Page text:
Indoor plants were all the rage in the 70s.
So what happened?
Back then, people were encouraged to have plants near where they worked and in their homes for their health. ‘Plants clean the toxins out of the air’ was the catchcry. Perhaps it was a hippy thing, but it was very ‘cool’ back then.
As the decades evolved, some people did not fulfil the human requirement of plant care and maintenance that was necessary and due to increased work commitment, the plants lost favour.
Now the tables have turned again. It is 'Hip', 'Trendy' and ‘Cool’ to have plants for your personal interest and health around your home and at work.
The National Interior Plantscape Association (NIPA) has recently been promoting research from the USA that plants help to alleviate stress, improve concentration and enhance productivity.
Research by Australian expert Dr. Ron Wood from Sydney also indicates that plants and potting mixtures interact to cleanse the air; and that artificial plants are more harmful to air quality in an office and indoor environment compared to living plants.
For businesses these points are worthy of any facility manager’s recognition.
This also relates to the home office.
The home office offers the best of both worlds… a place that feels 100% safe and a place to do work that generates income. Enhancing your concentration and productivity a home office may feasibly generate more income.
For the home owner, plants will assist in relaxation and de-stressing. A few indoor plants in the lounge room, a small pot in the kitchen and a few in the entertainment area will stamp your home as stress-free. Even sitting on a verandah or balcony on the weekend full of pot plants will expel all work-related worries.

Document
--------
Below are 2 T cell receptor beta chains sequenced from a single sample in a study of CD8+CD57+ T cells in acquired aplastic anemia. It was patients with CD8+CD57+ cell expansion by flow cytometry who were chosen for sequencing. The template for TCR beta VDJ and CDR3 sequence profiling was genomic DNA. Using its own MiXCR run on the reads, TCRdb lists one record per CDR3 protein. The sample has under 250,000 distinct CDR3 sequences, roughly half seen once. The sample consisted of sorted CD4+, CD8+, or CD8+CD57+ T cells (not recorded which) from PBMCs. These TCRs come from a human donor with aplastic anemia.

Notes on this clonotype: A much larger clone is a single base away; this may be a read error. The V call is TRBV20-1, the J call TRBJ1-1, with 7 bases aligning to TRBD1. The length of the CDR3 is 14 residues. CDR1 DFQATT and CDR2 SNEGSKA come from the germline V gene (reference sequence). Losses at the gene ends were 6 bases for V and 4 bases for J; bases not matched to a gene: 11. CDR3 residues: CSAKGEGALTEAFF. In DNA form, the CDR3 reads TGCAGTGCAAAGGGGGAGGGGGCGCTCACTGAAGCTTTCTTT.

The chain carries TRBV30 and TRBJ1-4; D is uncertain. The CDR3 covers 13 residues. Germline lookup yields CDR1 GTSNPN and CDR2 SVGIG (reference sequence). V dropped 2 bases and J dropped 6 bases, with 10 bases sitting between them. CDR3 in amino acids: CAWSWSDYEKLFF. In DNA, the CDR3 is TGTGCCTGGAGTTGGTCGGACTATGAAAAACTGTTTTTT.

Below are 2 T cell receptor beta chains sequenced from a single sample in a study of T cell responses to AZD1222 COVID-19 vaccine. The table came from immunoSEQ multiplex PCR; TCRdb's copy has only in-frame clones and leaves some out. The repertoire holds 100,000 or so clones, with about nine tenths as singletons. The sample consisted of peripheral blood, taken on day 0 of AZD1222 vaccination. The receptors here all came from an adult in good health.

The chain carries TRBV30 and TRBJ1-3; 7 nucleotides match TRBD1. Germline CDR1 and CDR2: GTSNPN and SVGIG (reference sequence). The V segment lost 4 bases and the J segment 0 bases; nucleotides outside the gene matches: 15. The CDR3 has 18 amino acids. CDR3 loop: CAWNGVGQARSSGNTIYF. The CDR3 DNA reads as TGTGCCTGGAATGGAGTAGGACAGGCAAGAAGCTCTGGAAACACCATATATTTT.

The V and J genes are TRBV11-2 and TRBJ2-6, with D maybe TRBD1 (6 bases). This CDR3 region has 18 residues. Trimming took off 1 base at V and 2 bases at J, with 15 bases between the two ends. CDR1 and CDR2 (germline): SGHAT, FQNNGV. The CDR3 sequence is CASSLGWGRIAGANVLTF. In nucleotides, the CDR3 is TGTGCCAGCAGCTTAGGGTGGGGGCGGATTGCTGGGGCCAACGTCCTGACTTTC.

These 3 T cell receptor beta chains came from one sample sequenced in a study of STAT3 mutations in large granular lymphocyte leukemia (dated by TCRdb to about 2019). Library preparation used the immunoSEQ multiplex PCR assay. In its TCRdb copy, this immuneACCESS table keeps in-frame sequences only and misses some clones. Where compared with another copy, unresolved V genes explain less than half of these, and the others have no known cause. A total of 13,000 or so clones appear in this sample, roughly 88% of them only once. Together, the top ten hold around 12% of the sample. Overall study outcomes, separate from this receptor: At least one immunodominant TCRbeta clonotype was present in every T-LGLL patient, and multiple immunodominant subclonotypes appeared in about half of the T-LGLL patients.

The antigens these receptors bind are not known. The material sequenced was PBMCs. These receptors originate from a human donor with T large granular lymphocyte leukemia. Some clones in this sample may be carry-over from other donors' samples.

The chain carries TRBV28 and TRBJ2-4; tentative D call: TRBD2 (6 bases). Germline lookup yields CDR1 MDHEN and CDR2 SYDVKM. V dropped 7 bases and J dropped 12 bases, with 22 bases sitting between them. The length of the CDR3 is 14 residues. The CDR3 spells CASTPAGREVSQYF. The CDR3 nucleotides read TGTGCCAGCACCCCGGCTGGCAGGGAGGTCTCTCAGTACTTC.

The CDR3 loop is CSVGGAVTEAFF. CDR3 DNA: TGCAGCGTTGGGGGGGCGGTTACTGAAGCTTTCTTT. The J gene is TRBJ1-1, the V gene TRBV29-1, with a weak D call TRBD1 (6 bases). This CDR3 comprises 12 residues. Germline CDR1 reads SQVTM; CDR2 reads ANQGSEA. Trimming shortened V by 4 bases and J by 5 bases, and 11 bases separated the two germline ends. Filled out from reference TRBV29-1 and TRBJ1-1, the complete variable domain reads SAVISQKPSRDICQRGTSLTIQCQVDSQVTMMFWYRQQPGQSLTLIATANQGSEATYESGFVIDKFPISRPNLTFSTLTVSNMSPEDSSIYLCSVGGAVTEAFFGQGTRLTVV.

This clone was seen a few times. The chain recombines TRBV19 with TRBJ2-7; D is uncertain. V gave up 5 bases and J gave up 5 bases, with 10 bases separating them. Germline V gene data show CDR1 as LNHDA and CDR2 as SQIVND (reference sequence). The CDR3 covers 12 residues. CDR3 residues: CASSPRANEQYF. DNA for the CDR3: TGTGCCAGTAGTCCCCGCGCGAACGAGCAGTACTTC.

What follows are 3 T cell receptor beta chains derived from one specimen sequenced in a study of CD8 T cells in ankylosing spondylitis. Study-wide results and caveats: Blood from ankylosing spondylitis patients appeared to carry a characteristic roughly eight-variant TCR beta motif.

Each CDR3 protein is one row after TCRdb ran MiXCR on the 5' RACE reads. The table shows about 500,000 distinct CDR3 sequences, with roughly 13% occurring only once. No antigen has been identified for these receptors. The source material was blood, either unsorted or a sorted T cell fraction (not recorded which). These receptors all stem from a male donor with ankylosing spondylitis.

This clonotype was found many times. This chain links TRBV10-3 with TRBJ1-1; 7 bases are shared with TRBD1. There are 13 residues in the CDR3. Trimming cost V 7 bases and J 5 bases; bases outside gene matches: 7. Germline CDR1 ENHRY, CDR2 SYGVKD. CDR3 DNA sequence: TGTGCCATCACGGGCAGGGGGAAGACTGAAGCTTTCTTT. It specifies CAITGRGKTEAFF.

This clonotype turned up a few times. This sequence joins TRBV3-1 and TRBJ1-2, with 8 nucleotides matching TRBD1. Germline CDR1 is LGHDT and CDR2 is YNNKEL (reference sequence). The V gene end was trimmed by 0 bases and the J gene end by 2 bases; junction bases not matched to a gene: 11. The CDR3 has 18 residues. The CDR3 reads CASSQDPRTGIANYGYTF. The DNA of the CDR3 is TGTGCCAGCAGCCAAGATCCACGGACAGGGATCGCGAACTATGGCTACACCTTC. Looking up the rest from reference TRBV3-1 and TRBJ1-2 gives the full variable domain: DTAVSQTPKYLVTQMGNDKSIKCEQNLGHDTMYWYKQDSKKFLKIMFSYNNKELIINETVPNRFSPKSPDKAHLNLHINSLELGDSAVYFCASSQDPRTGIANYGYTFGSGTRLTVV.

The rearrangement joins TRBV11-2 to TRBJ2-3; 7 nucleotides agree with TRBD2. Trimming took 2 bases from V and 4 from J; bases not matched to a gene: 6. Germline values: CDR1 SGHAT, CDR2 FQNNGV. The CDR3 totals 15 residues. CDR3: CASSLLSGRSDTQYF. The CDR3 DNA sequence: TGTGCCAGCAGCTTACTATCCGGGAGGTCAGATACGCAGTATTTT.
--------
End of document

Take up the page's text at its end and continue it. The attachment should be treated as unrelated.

Indoor plants need to tolerate a number of extreme conditions:
- low light or limited to indoor light spectrum
- low air humidity
- low maintenance requirement
An interior plant grown by itself, is more prone to neglect and extreme fluctuations in temperature and humidity. For better plant health and growth, group plants together. Grouping mimics a microclimate and maintains a more uniform humidity amongst the plants.
Using Indoor Plants
To maintain a sense of style, use similar pot styles or designs.
Although the plants may vary in type, shape and size, similar pots will make the grouping look uniform.
For indoor plants with interesting foliage texture or flowers, select neutral colour pots such as black or a similar tone as the walls.
Some of the most popular indoor plants include:
For sitting on desks
- Peace lily – Spathiphyllum
- Spider plant – Chlorophytum
For placing on the floor
- Palms – Areca sp., Rhapis sp., Chamaedorea sp.
- Figs – Rubber plant (Ficus elastica), weeping fig (Ficus benjamina)
- Ferns - Boston fern (Nephrolepis)
- Dumb cane - Dieffenbachia
- Umbrella - Schefflera
- Chinese evergreen – Aglaonema
To find out more about indoor plants:
National Interior Plantscape Association (NIPA) – www.nipa.asn.au
PLANT ID – www.plant.id.au